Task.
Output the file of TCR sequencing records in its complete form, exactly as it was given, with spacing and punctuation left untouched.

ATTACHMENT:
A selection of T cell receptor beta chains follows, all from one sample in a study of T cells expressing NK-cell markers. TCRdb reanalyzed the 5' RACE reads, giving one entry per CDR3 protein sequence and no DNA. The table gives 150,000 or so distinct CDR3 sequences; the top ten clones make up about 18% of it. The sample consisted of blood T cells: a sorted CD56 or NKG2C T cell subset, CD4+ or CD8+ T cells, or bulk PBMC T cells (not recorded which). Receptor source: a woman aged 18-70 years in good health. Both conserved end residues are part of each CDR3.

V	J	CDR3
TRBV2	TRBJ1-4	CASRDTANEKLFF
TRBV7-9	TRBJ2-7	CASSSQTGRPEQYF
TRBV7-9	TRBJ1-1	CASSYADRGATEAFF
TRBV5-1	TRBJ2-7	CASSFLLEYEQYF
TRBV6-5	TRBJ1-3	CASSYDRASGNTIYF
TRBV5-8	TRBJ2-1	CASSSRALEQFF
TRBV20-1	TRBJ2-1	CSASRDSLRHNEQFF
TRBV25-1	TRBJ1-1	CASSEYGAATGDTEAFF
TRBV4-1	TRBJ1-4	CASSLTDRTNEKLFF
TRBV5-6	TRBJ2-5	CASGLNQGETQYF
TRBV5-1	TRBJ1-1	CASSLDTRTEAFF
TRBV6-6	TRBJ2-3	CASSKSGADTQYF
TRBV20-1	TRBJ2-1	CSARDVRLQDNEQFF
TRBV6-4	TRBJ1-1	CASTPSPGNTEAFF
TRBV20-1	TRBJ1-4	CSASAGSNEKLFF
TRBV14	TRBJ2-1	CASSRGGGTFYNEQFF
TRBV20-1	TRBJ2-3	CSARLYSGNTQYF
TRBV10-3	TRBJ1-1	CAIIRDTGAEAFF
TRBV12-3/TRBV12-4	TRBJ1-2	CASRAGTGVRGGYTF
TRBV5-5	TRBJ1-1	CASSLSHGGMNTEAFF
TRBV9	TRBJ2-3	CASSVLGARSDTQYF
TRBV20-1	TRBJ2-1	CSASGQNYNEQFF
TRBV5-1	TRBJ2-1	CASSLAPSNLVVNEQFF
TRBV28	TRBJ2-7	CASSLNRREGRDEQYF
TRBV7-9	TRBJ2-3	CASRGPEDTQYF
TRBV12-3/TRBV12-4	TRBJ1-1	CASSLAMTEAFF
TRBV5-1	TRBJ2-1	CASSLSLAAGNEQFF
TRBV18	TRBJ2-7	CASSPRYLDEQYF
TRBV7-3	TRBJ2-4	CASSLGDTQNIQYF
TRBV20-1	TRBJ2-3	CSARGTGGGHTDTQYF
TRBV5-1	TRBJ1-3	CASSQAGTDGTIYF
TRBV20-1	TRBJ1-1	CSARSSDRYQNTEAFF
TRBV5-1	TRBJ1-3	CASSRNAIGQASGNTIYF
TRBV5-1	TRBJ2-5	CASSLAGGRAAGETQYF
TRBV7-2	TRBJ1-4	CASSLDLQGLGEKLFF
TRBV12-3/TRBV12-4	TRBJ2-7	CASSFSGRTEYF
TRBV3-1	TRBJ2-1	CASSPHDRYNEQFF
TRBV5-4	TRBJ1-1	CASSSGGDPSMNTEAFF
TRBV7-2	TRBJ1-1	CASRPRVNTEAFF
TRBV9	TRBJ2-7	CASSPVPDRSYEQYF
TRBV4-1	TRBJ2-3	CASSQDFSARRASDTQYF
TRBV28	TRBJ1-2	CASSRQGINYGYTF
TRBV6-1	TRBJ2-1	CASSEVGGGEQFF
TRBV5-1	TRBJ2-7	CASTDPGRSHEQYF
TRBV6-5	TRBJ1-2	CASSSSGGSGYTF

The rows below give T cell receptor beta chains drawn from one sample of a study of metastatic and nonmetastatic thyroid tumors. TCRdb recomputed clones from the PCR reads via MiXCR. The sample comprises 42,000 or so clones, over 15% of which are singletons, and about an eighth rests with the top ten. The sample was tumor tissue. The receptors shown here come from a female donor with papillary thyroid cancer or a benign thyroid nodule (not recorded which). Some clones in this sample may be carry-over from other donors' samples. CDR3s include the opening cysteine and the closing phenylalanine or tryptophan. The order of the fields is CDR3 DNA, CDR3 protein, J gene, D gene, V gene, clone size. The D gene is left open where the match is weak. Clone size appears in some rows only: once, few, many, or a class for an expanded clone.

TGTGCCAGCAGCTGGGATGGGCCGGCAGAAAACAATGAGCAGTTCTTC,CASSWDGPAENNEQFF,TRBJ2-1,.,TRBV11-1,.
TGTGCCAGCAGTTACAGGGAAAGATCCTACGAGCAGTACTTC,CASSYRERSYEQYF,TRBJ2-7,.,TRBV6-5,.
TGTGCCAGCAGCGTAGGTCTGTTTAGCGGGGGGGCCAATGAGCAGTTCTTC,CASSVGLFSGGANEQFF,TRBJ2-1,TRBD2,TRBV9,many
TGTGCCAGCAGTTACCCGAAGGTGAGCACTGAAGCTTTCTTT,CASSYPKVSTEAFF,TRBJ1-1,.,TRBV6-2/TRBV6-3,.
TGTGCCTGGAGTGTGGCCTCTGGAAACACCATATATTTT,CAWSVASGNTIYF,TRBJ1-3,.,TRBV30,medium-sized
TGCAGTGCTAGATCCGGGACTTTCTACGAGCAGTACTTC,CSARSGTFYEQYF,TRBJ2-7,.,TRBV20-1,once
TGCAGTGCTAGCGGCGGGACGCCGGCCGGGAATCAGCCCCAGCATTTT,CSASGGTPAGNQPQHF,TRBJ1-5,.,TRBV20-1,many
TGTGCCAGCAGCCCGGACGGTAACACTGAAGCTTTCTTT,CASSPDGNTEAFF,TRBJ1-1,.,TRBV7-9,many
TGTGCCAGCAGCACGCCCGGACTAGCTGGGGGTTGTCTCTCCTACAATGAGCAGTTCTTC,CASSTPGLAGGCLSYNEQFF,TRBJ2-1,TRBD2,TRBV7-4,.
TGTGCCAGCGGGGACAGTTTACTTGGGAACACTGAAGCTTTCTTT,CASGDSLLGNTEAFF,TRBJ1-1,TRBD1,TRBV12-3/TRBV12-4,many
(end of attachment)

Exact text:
A selection of T cell receptor beta chains follows, all from one sample in a study of T cells expressing NK-cell markers. TCRdb reanalyzed the 5' RACE reads, giving one entry per CDR3 protein sequence and no DNA. The table gives 150,000 or so distinct CDR3 sequences; the top ten clones make up about 18% of it. The sample consisted of blood T cells: a sorted CD56 or NKG2C T cell subset, CD4+ or CD8+ T cells, or bulk PBMC T cells (not recorded which). Receptor source: a woman aged 18-70 years in good health. Both conserved end residues are part of each CDR3.

V	J	CDR3
TRBV2	TRBJ1-4	CASRDTANEKLFF
TRBV7-9	TRBJ2-7	CASSSQTGRPEQYF
TRBV7-9	TRBJ1-1	CASSYADRGATEAFF
TRBV5-1	TRBJ2-7	CASSFLLEYEQYF
TRBV6-5	TRBJ1-3	CASSYDRASGNTIYF
TRBV5-8	TRBJ2-1	CASSSRALEQFF
TRBV20-1	TRBJ2-1	CSASRDSLRHNEQFF
TRBV25-1	TRBJ1-1	CASSEYGAATGDTEAFF
TRBV4-1	TRBJ1-4	CASSLTDRTNEKLFF
TRBV5-6	TRBJ2-5	CASGLNQGETQYF
TRBV5-1	TRBJ1-1	CASSLDTRTEAFF
TRBV6-6	TRBJ2-3	CASSKSGADTQYF
TRBV20-1	TRBJ2-1	CSARDVRLQDNEQFF
TRBV6-4	TRBJ1-1	CASTPSPGNTEAFF
TRBV20-1	TRBJ1-4	CSASAGSNEKLFF
TRBV14	TRBJ2-1	CASSRGGGTFYNEQFF
TRBV20-1	TRBJ2-3	CSARLYSGNTQYF
TRBV10-3	TRBJ1-1	CAIIRDTGAEAFF
TRBV12-3/TRBV12-4	TRBJ1-2	CASRAGTGVRGGYTF
TRBV5-5	TRBJ1-1	CASSLSHGGMNTEAFF
TRBV9	TRBJ2-3	CASSVLGARSDTQYF
TRBV20-1	TRBJ2-1	CSASGQNYNEQFF
TRBV5-1	TRBJ2-1	CASSLAPSNLVVNEQFF
TRBV28	TRBJ2-7	CASSLNRREGRDEQYF
TRBV7-9	TRBJ2-3	CASRGPEDTQYF
TRBV12-3/TRBV12-4	TRBJ1-1	CASSLAMTEAFF
TRBV5-1	TRBJ2-1	CASSLSLAAGNEQFF
TRBV18	TRBJ2-7	CASSPRYLDEQYF
TRBV7-3	TRBJ2-4	CASSLGDTQNIQYF
TRBV20-1	TRBJ2-3	CSARGTGGGHTDTQYF
TRBV5-1	TRBJ1-3	CASSQAGTDGTIYF
TRBV20-1	TRBJ1-1	CSARSSDRYQNTEAFF
TRBV5-1	TRBJ1-3	CASSRNAIGQASGNTIYF
TRBV5-1	TRBJ2-5	CASSLAGGRAAGETQYF
TRBV7-2	TRBJ1-4	CASSLDLQGLGEKLFF
TRBV12-3/TRBV12-4	TRBJ2-7	CASSFSGRTEYF
TRBV3-1	TRBJ2-1	CASSPHDRYNEQFF
TRBV5-4	TRBJ1-1	CASSSGGDPSMNTEAFF
TRBV7-2	TRBJ1-1	CASRPRVNTEAFF
TRBV9	TRBJ2-7	CASSPVPDRSYEQYF
TRBV4-1	TRBJ2-3	CASSQDFSARRASDTQYF
TRBV28	TRBJ1-2	CASSRQGINYGYTF
TRBV6-1	TRBJ2-1	CASSEVGGGEQFF
TRBV5-1	TRBJ2-7	CASTDPGRSHEQYF
TRBV6-5	TRBJ1-2	CASSSSGGSGYTF

The rows below give T cell receptor beta chains drawn from one sample of a study of metastatic and nonmetastatic thyroid tumors. TCRdb recomputed clones from the PCR reads via MiXCR. The sample comprises 42,000 or so clones, over 15% of which are singletons, and about an eighth rests with the top ten. The sample was tumor tissue. The receptors shown here come from a female donor with papillary thyroid cancer or a benign thyroid nodule (not recorded which). Some clones in this sample may be carry-over from other donors' samples. CDR3s include the opening cysteine and the closing phenylalanine or tryptophan. The order of the fields is CDR3 DNA, CDR3 protein, J gene, D gene, V gene, clone size. The D gene is left open where the match is weak. Clone size appears in some rows only: once, few, many, or a class for an expanded clone.

TGTGCCAGCAGCTGGGATGGGCCGGCAGAAAACAATGAGCAGTTCTTC,CASSWDGPAENNEQFF,TRBJ2-1,.,TRBV11-1,.
TGTGCCAGCAGTTACAGGGAAAGATCCTACGAGCAGTACTTC,CASSYRERSYEQYF,TRBJ2-7,.,TRBV6-5,.
TGTGCCAGCAGCGTAGGTCTGTTTAGCGGGGGGGCCAATGAGCAGTTCTTC,CASSVGLFSGGANEQFF,TRBJ2-1,TRBD2,TRBV9,many
TGTGCCAGCAGTTACCCGAAGGTGAGCACTGAAGCTTTCTTT,CASSYPKVSTEAFF,TRBJ1-1,.,TRBV6-2/TRBV6-3,.
TGTGCCTGGAGTGTGGCCTCTGGAAACACCATATATTTT,CAWSVASGNTIYF,TRBJ1-3,.,TRBV30,medium-sized
TGCAGTGCTAGATCCGGGACTTTCTACGAGCAGTACTTC,CSARSGTFYEQYF,TRBJ2-7,.,TRBV20-1,once
TGCAGTGCTAGCGGCGGGACGCCGGCCGGGAATCAGCCCCAGCATTTT,CSASGGTPAGNQPQHF,TRBJ1-5,.,TRBV20-1,many
TGTGCCAGCAGCCCGGACGGTAACACTGAAGCTTTCTTT,CASSPDGNTEAFF,TRBJ1-1,.,TRBV7-9,many
TGTGCCAGCAGCACGCCCGGACTAGCTGGGGGTTGTCTCTCCTACAATGAGCAGTTCTTC,CASSTPGLAGGCLSYNEQFF,TRBJ2-1,TRBD2,TRBV7-4,.
TGTGCCAGCGGGGACAGTTTACTTGGGAACACTGAAGCTTTCTTT,CASGDSLLGNTEAFF,TRBJ1-1,TRBD1,TRBV12-3/TRBV12-4,many